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Why Trump Won—And What’s Next

US real estate billionaire, Donald Trump, is president-elect. In an age when 97% of all GDP-national income gains since 2010 have accrued to the wealthiest 1%–of which Trump is one—how could American voters come to elect Trump? How could they vote for a candidate that they simultaneously were giving a ‘negative rating’ of 60% to 80%?  That fundamental question will ever haunt this election.

What the election shows is that American voters in electing Trump wanted ‘anything but the above’ Obama policies of the previous eight years, policies which were just extensions of the neoliberal regime established in the 1980s in the US since Reagan.  And voters didn’t care about the political warts, past or present, of Trump. They just wanted something different. They wanted to ‘stick their thumb in the eye’ of the ruling political elites (of both parties).

The voters’ message was:  ‘you, the political elite, have hurt and harmed us these past eight years. You have ignored us and left us behind while ensuring your wealthy friends recovered quickly and well from the 2009 crash. We have experienced great anxiety and insecurity. Now have a taste of that yourself!’

Trump’s campaign gaffs, his personal character, his missteps and outrageous ‘off the cuff’ statements, his lack of any government experience, only enhanced the view that he was not just another elite politician.   His lack of TV ad spending, absence of a so-called ‘ground game’ organization to turn out the vote, his having lost all three TV debates according to pundits and the press, his lack of ‘field organization’ and a poorly run Republican Party convention—all that was irrelevant.  What his win, in spite of all that conventional political wisdom of what it takes to win an election, reflects is that the equation of politics is changing in the US as the people, the ‘masses’ to use jargon of prior times, are entering the political arena as a political force.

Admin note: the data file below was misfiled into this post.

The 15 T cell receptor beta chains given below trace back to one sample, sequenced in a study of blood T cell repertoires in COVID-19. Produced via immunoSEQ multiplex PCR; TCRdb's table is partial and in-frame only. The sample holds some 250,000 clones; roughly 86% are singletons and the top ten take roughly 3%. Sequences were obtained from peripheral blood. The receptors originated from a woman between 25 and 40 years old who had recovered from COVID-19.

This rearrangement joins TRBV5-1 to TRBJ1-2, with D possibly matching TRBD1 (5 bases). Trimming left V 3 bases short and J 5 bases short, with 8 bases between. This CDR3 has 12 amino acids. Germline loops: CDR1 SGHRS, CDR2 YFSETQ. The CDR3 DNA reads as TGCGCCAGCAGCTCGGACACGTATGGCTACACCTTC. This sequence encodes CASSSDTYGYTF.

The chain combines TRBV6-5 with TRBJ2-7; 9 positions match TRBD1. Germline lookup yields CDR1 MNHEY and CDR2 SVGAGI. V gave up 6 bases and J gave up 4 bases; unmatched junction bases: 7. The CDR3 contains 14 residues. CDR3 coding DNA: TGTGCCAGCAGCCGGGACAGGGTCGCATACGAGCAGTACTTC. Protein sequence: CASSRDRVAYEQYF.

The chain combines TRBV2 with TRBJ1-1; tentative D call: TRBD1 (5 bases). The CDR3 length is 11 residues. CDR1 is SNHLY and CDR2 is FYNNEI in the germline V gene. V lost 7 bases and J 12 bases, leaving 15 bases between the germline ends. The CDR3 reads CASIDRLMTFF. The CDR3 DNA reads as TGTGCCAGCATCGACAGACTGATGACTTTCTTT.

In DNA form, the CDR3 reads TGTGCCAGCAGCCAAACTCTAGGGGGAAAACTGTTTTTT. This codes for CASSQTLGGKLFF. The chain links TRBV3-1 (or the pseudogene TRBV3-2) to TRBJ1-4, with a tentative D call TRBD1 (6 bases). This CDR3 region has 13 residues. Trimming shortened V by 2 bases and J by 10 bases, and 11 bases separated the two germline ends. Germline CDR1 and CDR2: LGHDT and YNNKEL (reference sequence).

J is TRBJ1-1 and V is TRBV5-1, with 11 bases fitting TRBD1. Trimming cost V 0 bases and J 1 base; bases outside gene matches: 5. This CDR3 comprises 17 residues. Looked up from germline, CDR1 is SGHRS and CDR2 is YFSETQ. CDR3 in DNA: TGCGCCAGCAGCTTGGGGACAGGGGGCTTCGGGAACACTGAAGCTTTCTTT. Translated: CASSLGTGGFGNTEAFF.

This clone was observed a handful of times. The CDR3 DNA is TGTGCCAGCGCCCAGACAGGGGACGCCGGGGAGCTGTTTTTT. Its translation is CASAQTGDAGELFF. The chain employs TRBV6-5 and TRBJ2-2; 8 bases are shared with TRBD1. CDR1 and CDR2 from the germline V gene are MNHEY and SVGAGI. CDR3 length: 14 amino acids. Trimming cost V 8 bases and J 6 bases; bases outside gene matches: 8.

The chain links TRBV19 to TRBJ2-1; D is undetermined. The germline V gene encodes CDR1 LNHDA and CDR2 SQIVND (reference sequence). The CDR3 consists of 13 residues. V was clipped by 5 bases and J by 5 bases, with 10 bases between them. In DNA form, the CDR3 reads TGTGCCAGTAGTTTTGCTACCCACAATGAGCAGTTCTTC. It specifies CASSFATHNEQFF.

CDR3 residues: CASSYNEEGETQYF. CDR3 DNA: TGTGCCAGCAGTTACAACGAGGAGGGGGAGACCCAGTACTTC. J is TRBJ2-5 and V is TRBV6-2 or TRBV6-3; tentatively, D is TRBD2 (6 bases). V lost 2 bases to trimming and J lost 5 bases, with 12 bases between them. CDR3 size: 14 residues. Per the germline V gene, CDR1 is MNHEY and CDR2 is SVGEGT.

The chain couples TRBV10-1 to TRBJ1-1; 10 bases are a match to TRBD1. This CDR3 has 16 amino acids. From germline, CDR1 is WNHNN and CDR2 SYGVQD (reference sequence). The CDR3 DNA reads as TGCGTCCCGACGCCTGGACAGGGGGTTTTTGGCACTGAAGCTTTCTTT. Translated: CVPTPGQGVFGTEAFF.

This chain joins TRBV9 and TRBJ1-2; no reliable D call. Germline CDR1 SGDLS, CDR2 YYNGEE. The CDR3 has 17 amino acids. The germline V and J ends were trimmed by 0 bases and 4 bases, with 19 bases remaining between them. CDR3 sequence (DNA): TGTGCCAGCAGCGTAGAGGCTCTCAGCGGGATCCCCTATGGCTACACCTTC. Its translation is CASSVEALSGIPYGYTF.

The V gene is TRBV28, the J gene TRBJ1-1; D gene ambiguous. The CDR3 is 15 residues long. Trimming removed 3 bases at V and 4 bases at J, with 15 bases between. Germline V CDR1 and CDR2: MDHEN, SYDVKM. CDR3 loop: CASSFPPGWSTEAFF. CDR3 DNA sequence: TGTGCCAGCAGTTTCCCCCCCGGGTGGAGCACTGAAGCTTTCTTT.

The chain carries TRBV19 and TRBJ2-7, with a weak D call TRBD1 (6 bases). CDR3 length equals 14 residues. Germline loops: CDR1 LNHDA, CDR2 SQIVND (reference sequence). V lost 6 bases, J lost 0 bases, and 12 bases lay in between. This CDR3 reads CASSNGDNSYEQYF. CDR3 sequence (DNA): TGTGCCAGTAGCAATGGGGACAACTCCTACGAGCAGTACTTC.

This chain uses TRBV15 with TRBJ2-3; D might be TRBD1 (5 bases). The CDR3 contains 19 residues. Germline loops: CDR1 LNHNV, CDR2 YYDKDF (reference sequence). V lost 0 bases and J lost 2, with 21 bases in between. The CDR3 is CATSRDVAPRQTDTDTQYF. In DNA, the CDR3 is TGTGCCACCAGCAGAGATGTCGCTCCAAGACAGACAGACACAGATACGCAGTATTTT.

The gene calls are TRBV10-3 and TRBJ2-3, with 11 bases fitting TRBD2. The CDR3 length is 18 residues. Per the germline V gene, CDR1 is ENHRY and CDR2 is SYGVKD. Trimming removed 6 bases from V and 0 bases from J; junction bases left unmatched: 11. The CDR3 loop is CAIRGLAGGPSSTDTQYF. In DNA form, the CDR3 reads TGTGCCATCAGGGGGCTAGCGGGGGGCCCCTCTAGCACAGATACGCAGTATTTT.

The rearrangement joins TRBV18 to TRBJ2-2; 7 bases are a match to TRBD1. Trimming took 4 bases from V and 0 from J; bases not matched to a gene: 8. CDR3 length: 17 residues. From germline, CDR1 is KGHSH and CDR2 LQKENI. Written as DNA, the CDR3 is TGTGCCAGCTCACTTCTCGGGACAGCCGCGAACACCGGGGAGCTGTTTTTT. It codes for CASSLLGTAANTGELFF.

And that fact is not just revealed in Trump’s election. It was evident in Britain’s recent ‘Brexit’ referendum to leave the European Union.  It will next be reflected in Italy’s vote this coming December, in which political elite proposals for political reform to give them more power will also be rejected.  It will reflect thereafter in the increasingly likely election of the far right ‘national front’ in French elections next year. And could further reflect in German elections thereafter, in which that country’s long standing and presumably untouchable political leader, Angela Merkel, may also be over-turned.

Obama’s Vanished Coalition

Trump’s election can be traced to the shift in key groups of voters who had supported Obama in 2008 and who gave Obama his ‘one more chance’ to do something in 2012, and who were deeply disappointed when he failed to do so since 2012.  At the forefront of these groups was the white non-college educated working class, especially those concentrated in the great lakes industrial states in that geographic ‘arc’ from Pennsylvania to Wisconsin. This group not only turned from Democrats but turned to Trump—as they had in 1980 as the so-called ‘Reagan Democrats’—in response to another economic crisis of the 1970s during which they were also abandoned by the Democratic Party. Clinton 2016 thus lost key swing states of Pennsylvania, Wisconsin, Ohio, Iowa, and Michigan that helped put Obama ‘over the top’ a second time in those states.